Authoritative opinion entrenched. Someone should have called B.S. long ago.  But no one did and if they had we would not be in the current situation which is only going to go from bad to worse as the ASAM plan for universal contingency-management and urine usury unfolds-–A “golden age.” And the 4MDs Talbott attributes to doctors are all wrong. There is only one MD and it is “medical license.” On second thought that may not be entirely true.  “More money” may be another. And I am not talking about a doctor’s income. I am referring to insurance and the specter of depleting home and hearth.   Fiscal annihilation. Your license or your life.   And the only true  and plausible answer that Talbott could give to justify the lengthy stay is “Because I can biotches!” And “contingency-management” sounds better than extortion doesn’t it?  And  using your medical license as “leverage” sounds a helluva lot better than holding it for ransom.
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The ‘A’ Word: Are Doctors Arrogant?
Leslie Kane
June 17, 2014
Good Doctors Have Some Bad MomentsDoctors’ personalities have become a hot topic, not only because warmth and pleasantness count toward patient satisfaction, but also because positive patient interactions have a role in better outcomes.Physicians’ personalities are under the microscope as patients post reviews of doctors on numerous Websites. In some reviews, the word “arrogant” has shown up. But calling doctors arrogant is nothing new.Are there really so many arrogant doctors? No doubt, some physicians deserve the label, but it seems to be a stereotype that has blossomed and taken on its own life.”Arrogance among doctors is not the norm”, says Marion Stuart, PhD, co-author of The 15 Minute Hour: Therapeutic Talk in Primary Care, and Professor Emeritus in the Department of Family Medicine at UMDNJ-Robert Wood Johnson Medical School. “Someone who has done the hard work and has gone into medicine because they care about people, and are interested in helping peoples’ lives and making the world a better place, is not going to be arrogant.”So how did the arrogant doctor epithet arise?In the past, doctors were considered authorities who told compliant patients what to do and treated them with a paternalistic attitude. Some doctors may retain those behaviors today.Another possibility is overgeneralizing. A patient sees a doctor who has a difficult personality and assumes that the trait is more widespread within the profession than it really is.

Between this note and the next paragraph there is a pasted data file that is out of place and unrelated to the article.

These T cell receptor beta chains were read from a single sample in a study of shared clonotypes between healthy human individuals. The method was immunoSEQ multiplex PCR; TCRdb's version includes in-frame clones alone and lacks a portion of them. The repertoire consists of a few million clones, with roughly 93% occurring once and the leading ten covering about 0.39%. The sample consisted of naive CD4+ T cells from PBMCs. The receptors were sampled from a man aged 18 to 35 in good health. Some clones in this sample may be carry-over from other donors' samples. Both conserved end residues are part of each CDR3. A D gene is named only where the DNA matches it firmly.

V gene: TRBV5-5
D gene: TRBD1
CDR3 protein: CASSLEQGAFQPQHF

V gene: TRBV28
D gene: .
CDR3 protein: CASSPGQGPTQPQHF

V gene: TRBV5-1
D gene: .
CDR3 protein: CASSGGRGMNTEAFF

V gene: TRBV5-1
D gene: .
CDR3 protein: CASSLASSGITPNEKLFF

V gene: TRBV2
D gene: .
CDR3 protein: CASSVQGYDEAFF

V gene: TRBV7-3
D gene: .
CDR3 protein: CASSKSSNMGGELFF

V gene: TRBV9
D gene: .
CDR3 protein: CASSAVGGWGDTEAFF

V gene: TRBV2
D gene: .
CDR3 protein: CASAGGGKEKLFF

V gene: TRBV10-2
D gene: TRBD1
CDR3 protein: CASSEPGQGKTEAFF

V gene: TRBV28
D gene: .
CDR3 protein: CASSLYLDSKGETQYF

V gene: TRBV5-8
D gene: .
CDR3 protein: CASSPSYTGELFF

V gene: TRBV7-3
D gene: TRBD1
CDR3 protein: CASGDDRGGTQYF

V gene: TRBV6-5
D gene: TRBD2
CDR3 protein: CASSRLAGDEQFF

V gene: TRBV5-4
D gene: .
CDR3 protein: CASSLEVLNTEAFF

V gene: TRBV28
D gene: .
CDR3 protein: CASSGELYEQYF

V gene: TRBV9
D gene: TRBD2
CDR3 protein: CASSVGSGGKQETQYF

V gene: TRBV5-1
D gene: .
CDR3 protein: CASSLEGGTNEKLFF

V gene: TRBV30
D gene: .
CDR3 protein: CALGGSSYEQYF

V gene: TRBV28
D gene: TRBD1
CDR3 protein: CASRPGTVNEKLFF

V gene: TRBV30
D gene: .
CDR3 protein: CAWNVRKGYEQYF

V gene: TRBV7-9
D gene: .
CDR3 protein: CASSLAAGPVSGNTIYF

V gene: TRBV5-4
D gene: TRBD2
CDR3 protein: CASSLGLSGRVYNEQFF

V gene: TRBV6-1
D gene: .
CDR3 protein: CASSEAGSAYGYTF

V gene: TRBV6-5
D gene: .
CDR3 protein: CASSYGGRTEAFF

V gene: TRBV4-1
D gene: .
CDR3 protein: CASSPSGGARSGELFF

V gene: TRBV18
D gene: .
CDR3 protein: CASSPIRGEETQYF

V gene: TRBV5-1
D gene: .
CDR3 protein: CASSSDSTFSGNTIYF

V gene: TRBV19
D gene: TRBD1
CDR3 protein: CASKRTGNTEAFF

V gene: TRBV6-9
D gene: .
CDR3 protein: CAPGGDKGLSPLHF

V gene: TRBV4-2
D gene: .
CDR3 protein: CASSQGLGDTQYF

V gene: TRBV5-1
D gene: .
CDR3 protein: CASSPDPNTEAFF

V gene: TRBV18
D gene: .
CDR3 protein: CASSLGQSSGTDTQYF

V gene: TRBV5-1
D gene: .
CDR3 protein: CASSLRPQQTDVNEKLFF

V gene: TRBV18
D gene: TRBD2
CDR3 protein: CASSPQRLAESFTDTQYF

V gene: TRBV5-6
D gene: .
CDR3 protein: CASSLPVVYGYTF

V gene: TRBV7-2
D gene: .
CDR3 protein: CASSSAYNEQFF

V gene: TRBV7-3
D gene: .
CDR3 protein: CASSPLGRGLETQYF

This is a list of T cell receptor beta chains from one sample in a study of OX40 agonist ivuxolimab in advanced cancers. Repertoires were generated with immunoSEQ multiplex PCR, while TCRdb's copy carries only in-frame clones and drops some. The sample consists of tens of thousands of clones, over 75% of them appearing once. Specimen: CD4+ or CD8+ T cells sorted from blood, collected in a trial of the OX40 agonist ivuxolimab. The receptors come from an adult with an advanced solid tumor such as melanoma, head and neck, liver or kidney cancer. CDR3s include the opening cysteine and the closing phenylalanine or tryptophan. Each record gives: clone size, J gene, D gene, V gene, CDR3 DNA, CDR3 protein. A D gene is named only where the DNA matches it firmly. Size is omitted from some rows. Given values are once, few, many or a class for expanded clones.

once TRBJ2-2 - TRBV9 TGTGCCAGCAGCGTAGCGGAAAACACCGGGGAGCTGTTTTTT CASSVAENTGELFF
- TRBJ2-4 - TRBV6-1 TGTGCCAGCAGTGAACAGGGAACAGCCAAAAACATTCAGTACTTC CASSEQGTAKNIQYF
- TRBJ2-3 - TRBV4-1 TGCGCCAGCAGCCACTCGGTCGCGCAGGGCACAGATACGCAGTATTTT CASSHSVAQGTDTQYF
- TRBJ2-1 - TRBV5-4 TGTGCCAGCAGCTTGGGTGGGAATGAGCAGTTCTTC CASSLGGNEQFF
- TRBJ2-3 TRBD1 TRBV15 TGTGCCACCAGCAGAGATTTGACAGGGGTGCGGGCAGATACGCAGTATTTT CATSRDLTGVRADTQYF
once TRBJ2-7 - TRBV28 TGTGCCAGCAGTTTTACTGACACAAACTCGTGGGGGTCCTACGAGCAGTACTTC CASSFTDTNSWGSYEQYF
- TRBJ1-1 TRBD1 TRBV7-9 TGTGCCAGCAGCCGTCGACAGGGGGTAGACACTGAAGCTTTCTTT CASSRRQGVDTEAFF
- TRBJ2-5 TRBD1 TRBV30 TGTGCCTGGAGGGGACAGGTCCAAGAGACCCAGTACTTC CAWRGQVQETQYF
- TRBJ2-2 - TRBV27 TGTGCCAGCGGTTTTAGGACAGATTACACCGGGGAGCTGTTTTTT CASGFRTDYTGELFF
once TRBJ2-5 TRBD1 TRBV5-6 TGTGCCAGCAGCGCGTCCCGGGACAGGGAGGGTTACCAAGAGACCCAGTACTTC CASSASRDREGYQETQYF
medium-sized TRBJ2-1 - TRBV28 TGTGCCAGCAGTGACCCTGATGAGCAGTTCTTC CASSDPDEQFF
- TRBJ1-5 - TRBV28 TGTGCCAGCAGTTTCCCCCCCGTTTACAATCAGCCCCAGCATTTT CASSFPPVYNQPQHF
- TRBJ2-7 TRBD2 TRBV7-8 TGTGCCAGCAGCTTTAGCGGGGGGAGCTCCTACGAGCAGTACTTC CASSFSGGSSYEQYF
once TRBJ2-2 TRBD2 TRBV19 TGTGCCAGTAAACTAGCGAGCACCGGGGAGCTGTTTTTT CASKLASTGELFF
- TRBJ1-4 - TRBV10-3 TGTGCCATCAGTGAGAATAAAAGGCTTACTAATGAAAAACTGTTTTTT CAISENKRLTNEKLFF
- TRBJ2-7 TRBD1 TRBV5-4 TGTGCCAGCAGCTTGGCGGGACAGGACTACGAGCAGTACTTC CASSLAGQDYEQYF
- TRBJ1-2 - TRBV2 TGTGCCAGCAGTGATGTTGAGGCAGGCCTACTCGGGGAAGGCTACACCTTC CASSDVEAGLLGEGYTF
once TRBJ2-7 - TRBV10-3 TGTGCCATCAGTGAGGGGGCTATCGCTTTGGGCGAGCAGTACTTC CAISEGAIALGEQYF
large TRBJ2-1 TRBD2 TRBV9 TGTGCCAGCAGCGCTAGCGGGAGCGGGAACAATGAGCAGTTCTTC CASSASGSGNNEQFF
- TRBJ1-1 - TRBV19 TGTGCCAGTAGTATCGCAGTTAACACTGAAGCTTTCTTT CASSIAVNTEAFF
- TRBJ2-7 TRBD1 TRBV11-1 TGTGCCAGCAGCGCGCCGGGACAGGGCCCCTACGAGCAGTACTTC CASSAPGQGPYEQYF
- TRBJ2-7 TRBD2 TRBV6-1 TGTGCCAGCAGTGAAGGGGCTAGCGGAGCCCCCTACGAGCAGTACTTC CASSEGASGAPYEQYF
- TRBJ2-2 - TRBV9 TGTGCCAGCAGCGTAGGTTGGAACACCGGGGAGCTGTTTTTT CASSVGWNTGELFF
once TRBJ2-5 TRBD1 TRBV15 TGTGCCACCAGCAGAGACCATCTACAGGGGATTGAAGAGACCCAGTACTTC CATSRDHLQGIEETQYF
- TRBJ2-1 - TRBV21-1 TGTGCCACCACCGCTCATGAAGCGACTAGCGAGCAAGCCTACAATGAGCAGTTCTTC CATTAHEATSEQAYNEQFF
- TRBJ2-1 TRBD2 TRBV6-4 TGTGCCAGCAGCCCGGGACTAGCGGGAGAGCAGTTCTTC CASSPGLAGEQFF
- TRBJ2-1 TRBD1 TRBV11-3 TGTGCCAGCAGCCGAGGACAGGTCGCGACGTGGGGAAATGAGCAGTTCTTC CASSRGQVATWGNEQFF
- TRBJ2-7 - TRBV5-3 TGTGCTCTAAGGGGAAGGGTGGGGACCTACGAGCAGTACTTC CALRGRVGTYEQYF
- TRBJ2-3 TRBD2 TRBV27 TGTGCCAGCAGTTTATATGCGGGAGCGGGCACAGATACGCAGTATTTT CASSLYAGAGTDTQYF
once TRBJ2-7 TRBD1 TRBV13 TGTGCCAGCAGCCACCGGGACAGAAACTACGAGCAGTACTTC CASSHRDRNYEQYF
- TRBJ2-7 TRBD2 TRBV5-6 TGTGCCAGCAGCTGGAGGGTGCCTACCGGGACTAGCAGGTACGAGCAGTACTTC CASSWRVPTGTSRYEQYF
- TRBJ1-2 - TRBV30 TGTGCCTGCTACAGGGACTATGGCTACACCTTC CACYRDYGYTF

Arrogance or Self-confidence?

“Arrogance is totally different from self-confidence,” says Dr. Stuart. “When you’re confident, that’s your assessment of your own competence. You have the experience and the wisdom, you know what you can do, and your confidence says that. It’s your relationship to yourself and your own expertise,” she says.

Arrogance is a different ballgame. “This has to do with your judging that other people are inferior,” she says. “It has more to do with not seeing other people as being up to your standards.”

Could the confidence that comes with being accomplished and successful make someone arrogant? Typically no, says Dr. Stuart. The trait of arrogance develops or resides within a person at a much earlier stage, arising from one of two paths:

“I am indeed better.” Someone who has always lived a privileged life, feels entitled to all of the finer things, or has always been looked up to may take it as a given that he or she is better than others. “People who had a sheltered, protected existence with no perception of what the real world is like for other people may consider themselves an elite group, entitled to feel superior,” says Dr. Stuart.